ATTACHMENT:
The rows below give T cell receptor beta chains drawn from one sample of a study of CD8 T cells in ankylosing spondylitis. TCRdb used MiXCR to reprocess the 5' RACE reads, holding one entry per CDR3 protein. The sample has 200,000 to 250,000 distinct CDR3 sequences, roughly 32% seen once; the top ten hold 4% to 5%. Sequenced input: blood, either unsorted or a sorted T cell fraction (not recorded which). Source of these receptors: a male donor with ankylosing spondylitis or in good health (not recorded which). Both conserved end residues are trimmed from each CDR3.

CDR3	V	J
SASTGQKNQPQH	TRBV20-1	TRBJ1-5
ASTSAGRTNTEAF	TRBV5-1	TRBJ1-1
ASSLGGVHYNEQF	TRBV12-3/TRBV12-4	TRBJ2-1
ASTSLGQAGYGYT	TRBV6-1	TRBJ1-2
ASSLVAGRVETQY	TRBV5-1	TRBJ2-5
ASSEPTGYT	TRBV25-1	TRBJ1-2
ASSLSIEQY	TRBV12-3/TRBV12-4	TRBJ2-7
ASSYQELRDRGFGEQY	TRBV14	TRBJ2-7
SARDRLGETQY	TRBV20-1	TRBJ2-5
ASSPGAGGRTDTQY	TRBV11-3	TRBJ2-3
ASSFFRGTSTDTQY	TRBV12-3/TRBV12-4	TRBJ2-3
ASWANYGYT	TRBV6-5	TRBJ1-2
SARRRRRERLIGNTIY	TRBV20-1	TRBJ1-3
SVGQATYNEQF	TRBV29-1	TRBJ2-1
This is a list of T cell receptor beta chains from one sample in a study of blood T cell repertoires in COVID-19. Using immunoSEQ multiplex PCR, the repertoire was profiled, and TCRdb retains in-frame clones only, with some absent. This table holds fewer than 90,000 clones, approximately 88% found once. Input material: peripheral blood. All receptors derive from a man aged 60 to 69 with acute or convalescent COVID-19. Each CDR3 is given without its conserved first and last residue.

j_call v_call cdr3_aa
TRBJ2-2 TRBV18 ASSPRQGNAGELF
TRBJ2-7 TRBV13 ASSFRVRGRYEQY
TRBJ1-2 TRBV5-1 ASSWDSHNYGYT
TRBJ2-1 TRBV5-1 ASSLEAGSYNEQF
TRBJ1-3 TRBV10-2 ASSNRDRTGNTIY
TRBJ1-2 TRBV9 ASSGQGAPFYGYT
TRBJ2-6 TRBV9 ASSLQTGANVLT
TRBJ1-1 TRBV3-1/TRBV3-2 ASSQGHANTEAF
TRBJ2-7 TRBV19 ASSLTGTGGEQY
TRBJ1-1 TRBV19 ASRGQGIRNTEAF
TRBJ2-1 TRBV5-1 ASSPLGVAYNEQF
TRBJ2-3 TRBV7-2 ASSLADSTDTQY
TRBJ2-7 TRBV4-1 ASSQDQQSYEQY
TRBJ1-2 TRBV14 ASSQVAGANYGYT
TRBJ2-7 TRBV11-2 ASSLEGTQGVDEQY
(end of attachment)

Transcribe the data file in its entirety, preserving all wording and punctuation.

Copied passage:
The rows below give T cell receptor beta chains drawn from one sample of a study of CD8 T cells in ankylosing spondylitis. TCRdb used MiXCR to reprocess the 5' RACE reads, holding one entry per CDR3 protein. The sample has 200,000 to 250,000 distinct CDR3 sequences, roughly 32% seen once; the top ten hold 4% to 5%. Sequenced input: blood, either unsorted or a sorted T cell fraction (not recorded which). Source of these receptors: a male donor with ankylosing spondylitis or in good health (not recorded which). Both conserved end residues are trimmed from each CDR3.

CDR3	V	J
SASTGQKNQPQH	TRBV20-1	TRBJ1-5
ASTSAGRTNTEAF	TRBV5-1	TRBJ1-1
ASSLGGVHYNEQF	TRBV12-3/TRBV12-4	TRBJ2-1
ASTSLGQAGYGYT	TRBV6-1	TRBJ1-2
ASSLVAGRVETQY	TRBV5-1	TRBJ2-5
ASSEPTGYT	TRBV25-1	TRBJ1-2
ASSLSIEQY	TRBV12-3/TRBV12-4	TRBJ2-7
ASSYQELRDRGFGEQY	TRBV14	TRBJ2-7
SARDRLGETQY	TRBV20-1	TRBJ2-5
ASSPGAGGRTDTQY	TRBV11-3	TRBJ2-3
ASSFFRGTSTDTQY	TRBV12-3/TRBV12-4	TRBJ2-3
ASWANYGYT	TRBV6-5	TRBJ1-2
SARRRRRERLIGNTIY	TRBV20-1	TRBJ1-3
SVGQATYNEQF	TRBV29-1	TRBJ2-1
This is a list of T cell receptor beta chains from one sample in a study of blood T cell repertoires in COVID-19. Using immunoSEQ multiplex PCR, the repertoire was profiled, and TCRdb retains in-frame clones only, with some absent. This table holds fewer than 90,000 clones, approximately 88% found once. Input material: peripheral blood. All receptors derive from a man aged 60 to 69 with acute or convalescent COVID-19. Each CDR3 is given without its conserved first and last residue.

j_call v_call cdr3_aa
TRBJ2-2 TRBV18 ASSPRQGNAGELF
TRBJ2-7 TRBV13 ASSFRVRGRYEQY
TRBJ1-2 TRBV5-1 ASSWDSHNYGYT
TRBJ2-1 TRBV5-1 ASSLEAGSYNEQF
TRBJ1-3 TRBV10-2 ASSNRDRTGNTIY
TRBJ1-2 TRBV9 ASSGQGAPFYGYT
TRBJ2-6 TRBV9 ASSLQTGANVLT
TRBJ1-1 TRBV3-1/TRBV3-2 ASSQGHANTEAF
TRBJ2-7 TRBV19 ASSLTGTGGEQY
TRBJ1-1 TRBV19 ASRGQGIRNTEAF
TRBJ2-1 TRBV5-1 ASSPLGVAYNEQF
TRBJ2-3 TRBV7-2 ASSLADSTDTQY
TRBJ2-7 TRBV4-1 ASSQDQQSYEQY
TRBJ1-2 TRBV14 ASSQVAGANYGYT
TRBJ2-7 TRBV11-2 ASSLEGTQGVDEQY